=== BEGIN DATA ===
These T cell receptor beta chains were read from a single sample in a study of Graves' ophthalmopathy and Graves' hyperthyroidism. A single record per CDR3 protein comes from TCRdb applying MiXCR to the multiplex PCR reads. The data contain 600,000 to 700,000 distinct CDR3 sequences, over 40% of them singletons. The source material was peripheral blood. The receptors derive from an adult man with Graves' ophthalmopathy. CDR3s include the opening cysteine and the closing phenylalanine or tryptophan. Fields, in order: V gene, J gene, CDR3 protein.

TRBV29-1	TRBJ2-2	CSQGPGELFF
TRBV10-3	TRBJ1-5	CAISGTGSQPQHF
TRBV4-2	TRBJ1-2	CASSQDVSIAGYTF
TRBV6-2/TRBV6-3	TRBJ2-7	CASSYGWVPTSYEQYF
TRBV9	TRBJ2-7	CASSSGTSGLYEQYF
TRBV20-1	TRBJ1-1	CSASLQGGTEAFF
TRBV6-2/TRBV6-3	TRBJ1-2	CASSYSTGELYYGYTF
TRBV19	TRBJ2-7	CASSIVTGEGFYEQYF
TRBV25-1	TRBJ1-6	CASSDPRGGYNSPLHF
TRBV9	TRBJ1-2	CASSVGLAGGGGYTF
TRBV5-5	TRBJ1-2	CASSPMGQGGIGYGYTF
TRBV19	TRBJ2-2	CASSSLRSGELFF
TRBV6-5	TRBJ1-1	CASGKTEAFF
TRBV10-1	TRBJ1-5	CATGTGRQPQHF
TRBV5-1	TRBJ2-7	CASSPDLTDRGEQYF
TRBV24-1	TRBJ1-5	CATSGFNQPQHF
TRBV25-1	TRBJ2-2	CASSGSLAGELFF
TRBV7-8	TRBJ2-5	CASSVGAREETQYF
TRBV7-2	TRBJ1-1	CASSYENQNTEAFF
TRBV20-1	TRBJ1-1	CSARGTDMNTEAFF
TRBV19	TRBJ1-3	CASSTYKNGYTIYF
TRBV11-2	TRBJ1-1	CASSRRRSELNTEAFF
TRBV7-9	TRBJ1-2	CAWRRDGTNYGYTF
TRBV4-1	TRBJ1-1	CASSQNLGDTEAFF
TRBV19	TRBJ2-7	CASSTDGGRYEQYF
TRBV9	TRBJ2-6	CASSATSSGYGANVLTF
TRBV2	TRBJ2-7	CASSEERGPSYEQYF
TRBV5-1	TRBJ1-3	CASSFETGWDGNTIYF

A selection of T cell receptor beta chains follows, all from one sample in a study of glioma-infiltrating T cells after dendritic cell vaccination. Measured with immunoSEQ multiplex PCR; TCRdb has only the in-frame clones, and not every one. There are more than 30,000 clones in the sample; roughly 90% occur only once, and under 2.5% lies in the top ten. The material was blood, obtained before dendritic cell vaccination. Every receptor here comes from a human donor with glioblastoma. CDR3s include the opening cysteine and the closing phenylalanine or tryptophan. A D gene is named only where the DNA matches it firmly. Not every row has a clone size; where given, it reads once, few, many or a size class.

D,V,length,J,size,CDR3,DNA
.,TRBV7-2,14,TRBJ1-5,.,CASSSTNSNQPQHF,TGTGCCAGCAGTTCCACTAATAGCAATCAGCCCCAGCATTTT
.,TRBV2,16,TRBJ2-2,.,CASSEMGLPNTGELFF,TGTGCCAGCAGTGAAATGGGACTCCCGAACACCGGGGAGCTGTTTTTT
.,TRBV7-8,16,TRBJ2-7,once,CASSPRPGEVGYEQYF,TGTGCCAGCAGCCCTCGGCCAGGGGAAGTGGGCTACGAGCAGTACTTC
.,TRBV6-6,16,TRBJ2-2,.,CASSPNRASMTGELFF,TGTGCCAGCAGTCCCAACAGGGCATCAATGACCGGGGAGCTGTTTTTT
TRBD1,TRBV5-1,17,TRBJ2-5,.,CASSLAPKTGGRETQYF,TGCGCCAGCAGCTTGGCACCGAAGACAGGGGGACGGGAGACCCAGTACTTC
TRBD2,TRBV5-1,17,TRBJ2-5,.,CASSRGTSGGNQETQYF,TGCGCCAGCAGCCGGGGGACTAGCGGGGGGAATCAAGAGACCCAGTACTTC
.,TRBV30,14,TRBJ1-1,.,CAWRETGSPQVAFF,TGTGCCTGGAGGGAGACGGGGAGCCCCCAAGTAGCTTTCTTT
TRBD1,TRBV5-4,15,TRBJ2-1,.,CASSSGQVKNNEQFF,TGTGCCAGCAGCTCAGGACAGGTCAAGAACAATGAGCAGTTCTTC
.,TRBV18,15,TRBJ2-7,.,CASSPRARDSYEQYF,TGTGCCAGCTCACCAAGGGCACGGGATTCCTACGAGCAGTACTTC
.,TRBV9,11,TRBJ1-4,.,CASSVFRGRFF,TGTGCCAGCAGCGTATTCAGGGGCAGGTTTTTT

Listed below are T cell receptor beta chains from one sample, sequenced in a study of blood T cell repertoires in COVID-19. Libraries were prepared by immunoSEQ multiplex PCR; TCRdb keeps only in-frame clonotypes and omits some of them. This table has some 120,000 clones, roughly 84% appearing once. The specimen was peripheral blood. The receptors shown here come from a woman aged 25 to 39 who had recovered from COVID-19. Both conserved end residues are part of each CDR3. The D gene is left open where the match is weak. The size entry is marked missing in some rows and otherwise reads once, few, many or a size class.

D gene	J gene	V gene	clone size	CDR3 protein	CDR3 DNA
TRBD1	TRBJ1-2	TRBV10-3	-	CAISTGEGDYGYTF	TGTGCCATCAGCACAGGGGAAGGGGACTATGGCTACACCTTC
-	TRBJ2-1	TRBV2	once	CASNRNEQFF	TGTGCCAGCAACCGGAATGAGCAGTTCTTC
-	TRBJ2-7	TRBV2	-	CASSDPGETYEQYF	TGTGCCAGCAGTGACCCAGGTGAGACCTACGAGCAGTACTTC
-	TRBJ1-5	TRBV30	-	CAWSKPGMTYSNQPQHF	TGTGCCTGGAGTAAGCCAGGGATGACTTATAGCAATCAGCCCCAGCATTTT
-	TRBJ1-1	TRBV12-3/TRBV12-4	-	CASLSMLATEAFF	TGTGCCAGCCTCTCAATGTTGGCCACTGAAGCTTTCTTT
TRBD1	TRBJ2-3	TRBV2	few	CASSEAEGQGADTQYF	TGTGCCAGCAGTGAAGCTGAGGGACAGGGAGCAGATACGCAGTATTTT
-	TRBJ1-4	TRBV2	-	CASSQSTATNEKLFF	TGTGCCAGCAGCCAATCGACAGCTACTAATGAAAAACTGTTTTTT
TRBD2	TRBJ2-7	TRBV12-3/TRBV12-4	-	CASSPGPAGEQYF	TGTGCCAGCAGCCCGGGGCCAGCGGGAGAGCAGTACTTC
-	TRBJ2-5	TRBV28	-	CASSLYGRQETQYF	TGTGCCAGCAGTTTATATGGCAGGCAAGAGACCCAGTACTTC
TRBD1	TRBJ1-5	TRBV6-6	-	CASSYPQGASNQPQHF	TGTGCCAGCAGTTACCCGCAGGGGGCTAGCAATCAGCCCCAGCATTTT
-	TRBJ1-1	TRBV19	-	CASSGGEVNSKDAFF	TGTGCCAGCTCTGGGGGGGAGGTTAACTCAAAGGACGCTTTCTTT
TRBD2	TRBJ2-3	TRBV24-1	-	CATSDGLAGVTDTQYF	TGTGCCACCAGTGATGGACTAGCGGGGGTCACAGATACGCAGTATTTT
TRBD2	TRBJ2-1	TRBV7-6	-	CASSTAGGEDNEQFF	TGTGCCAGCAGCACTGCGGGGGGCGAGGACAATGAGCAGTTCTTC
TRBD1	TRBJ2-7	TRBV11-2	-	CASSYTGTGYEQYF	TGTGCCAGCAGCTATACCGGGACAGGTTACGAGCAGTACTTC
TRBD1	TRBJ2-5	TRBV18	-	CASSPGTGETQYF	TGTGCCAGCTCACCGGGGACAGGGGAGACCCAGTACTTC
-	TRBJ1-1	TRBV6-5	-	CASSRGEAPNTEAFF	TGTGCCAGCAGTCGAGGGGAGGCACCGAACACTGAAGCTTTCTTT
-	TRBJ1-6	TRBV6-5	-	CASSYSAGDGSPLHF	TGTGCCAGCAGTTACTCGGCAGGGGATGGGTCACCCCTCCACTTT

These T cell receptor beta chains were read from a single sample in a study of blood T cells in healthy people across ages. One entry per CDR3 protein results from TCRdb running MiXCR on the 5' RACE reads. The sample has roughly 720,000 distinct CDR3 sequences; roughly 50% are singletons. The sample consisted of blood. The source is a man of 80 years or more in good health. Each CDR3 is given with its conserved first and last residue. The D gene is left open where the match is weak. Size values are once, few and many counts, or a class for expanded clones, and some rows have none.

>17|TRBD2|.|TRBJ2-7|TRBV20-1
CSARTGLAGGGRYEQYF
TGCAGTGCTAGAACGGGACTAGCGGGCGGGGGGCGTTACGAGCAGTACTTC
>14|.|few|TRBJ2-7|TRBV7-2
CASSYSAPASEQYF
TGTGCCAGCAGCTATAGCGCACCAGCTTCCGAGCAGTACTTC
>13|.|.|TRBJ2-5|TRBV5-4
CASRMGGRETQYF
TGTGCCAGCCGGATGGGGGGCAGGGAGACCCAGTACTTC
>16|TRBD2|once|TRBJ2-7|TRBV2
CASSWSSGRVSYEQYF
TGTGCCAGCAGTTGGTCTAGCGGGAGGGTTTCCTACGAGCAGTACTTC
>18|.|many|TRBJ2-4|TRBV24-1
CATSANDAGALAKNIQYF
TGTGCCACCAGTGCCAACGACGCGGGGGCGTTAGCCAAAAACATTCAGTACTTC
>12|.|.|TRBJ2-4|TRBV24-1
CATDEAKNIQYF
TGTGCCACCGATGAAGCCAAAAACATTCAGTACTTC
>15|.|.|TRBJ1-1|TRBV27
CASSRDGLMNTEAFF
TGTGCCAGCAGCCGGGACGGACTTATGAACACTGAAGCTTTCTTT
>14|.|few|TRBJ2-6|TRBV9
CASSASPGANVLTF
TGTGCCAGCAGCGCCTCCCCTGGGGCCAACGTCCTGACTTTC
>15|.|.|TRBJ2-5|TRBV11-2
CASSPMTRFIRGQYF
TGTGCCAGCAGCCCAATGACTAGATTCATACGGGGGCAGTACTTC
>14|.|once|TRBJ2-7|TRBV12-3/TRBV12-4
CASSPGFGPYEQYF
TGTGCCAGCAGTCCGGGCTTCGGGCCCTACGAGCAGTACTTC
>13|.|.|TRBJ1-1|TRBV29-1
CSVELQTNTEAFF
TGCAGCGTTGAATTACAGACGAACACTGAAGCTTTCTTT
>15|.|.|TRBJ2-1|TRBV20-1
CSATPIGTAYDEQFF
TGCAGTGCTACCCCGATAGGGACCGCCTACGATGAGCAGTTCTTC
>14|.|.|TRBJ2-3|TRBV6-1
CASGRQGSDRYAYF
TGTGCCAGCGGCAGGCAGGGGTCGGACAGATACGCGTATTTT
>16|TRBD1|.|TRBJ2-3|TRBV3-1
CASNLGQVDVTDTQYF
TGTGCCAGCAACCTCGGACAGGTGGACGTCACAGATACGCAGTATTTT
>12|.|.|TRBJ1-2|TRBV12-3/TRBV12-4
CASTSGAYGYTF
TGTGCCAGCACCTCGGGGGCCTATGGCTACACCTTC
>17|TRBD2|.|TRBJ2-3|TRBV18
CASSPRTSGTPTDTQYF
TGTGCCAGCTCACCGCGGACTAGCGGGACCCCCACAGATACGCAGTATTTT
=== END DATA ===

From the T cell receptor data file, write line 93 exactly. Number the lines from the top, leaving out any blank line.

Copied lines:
CSVELQTNTEAFF